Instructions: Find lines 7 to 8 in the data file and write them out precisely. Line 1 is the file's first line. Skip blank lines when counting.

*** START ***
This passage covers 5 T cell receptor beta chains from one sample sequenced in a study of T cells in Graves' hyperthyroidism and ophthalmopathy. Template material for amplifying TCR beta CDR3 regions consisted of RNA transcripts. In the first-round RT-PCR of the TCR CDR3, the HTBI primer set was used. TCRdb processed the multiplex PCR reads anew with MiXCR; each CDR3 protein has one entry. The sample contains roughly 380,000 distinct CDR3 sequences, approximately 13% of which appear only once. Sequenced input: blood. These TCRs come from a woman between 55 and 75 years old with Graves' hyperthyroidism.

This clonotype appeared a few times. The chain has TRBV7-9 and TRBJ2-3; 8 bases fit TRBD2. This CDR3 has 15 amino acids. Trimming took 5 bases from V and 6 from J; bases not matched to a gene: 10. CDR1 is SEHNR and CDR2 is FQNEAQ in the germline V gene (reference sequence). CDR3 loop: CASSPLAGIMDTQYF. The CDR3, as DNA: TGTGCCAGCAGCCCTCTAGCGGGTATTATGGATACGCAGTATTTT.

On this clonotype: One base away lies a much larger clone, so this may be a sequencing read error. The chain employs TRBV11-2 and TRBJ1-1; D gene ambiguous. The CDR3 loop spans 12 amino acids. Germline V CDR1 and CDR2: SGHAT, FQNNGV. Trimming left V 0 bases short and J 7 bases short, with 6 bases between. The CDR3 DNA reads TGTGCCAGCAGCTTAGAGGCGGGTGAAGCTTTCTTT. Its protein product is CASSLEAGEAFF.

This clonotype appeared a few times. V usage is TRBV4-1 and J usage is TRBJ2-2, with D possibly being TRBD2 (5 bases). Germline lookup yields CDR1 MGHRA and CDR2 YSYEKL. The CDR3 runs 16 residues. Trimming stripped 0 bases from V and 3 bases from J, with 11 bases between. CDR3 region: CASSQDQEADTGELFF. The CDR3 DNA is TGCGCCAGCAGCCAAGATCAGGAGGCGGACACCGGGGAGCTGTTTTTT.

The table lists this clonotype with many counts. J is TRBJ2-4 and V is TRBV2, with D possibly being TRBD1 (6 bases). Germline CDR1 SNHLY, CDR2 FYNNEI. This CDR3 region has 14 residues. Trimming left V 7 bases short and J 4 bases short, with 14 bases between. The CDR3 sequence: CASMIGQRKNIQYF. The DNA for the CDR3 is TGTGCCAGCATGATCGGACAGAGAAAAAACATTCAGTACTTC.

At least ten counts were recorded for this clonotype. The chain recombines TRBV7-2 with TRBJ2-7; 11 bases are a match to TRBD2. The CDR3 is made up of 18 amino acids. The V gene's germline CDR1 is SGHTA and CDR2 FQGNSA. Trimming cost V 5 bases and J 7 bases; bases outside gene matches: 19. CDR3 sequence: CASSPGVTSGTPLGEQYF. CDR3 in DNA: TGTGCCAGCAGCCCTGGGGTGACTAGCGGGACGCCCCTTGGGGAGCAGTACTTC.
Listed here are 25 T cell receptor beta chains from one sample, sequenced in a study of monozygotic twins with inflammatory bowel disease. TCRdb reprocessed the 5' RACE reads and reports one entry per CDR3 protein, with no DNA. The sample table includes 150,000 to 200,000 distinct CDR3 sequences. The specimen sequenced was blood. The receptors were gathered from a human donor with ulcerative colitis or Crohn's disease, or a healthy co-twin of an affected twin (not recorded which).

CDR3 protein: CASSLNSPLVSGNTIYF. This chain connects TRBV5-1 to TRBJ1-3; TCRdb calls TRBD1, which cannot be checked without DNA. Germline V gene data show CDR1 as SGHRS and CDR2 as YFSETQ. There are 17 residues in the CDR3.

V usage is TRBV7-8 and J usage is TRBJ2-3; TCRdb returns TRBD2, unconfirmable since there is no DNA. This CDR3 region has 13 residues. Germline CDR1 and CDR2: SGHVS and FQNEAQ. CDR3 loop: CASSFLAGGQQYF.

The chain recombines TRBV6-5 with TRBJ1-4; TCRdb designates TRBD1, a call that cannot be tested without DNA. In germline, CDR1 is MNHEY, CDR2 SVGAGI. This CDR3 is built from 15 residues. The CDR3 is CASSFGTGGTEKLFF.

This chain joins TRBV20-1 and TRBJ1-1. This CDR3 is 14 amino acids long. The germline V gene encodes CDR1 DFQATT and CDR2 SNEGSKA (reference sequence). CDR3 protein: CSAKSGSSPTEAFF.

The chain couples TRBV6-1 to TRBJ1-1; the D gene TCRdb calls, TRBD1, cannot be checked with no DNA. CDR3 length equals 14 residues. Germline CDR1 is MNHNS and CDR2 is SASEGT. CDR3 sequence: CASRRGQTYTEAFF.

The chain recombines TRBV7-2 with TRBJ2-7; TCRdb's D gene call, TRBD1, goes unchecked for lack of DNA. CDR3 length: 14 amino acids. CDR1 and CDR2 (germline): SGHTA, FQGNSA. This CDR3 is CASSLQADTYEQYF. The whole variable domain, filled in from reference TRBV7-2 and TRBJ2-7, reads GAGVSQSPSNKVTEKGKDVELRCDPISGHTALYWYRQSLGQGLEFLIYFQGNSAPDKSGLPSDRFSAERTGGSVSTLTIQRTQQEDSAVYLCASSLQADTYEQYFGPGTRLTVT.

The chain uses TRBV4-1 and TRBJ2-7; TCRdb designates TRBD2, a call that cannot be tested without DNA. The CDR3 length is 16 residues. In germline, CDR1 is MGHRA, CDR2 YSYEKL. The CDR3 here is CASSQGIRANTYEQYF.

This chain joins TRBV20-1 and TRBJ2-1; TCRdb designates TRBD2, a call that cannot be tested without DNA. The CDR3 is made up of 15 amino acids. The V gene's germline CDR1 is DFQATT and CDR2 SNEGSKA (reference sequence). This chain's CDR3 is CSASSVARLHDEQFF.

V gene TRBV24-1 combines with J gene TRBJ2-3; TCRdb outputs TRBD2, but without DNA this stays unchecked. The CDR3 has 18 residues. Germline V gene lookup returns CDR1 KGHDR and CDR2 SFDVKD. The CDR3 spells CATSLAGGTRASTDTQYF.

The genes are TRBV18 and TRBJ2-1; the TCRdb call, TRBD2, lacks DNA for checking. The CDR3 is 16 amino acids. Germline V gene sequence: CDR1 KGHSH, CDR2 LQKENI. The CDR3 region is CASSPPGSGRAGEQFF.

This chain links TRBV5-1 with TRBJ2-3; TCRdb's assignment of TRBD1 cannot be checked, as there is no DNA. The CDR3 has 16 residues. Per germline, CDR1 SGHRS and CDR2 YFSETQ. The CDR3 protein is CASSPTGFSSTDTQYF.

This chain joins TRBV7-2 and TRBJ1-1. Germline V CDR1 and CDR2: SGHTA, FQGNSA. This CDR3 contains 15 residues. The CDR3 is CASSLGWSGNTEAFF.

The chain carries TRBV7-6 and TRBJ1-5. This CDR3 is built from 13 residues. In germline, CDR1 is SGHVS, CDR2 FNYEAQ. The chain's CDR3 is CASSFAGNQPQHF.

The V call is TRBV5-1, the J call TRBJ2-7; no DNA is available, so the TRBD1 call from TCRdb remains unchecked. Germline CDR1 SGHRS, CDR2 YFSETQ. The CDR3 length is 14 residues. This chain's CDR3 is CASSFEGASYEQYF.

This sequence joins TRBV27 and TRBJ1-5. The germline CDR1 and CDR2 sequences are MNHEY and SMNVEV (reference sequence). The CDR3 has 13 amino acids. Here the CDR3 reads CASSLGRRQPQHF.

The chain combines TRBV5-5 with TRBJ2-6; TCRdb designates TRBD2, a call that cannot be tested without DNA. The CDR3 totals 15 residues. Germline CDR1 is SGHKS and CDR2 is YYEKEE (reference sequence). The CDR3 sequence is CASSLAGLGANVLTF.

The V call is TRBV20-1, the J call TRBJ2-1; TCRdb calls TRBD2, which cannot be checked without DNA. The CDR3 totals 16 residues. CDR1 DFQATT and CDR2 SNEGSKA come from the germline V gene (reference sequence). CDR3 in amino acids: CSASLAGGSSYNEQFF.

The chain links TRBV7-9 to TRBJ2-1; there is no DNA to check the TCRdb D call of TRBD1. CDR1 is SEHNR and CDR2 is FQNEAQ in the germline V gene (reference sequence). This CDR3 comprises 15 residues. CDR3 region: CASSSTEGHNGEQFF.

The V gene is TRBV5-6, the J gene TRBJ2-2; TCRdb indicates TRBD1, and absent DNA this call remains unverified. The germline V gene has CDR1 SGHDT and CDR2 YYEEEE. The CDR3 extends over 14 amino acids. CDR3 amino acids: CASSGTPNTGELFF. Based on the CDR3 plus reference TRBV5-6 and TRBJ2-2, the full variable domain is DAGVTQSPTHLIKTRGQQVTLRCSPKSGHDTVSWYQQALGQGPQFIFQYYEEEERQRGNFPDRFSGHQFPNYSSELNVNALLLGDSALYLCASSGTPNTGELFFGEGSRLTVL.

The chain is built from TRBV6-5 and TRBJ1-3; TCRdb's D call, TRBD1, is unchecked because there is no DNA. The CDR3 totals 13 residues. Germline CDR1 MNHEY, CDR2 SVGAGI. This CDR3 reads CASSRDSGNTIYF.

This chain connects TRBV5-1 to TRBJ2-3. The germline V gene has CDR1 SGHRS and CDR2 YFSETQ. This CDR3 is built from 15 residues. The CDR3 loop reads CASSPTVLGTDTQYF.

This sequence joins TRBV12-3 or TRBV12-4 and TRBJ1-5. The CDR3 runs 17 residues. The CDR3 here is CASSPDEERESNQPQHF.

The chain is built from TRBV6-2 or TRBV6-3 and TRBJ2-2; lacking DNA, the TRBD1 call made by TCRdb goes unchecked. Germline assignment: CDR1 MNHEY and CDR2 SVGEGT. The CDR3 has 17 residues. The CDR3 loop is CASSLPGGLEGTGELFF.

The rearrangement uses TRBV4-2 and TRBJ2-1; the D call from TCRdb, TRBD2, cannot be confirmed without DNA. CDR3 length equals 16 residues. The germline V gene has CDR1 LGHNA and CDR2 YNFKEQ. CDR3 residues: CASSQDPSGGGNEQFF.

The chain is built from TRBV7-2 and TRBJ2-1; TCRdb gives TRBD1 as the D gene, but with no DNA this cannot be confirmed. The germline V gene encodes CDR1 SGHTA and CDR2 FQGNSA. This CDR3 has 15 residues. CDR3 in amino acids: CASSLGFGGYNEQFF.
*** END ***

Listed here are 25 T cell receptor beta chains from one sample, sequenced in a study of monozygotic twins with inflammatory bowel disease. TCRdb reprocessed the 5' RACE reads and reports one entry per CDR3 protein, with no DNA. The sample table includes 150,000 to 200,000 distinct CDR3 sequences. The specimen sequenced was blood. The receptors were gathered from a human donor with ulcerative colitis or Crohn's disease, or a healthy co-twin of an affected twin (not recorded which).

CDR3 protein: CASSLNSPLVSGNTIYF. This chain connects TRBV5-1 to TRBJ1-3; TCRdb calls TRBD1, which cannot be checked without DNA. Germline V gene data show CDR1 as SGHRS and CDR2 as YFSETQ. There are 17 residues in the CDR3.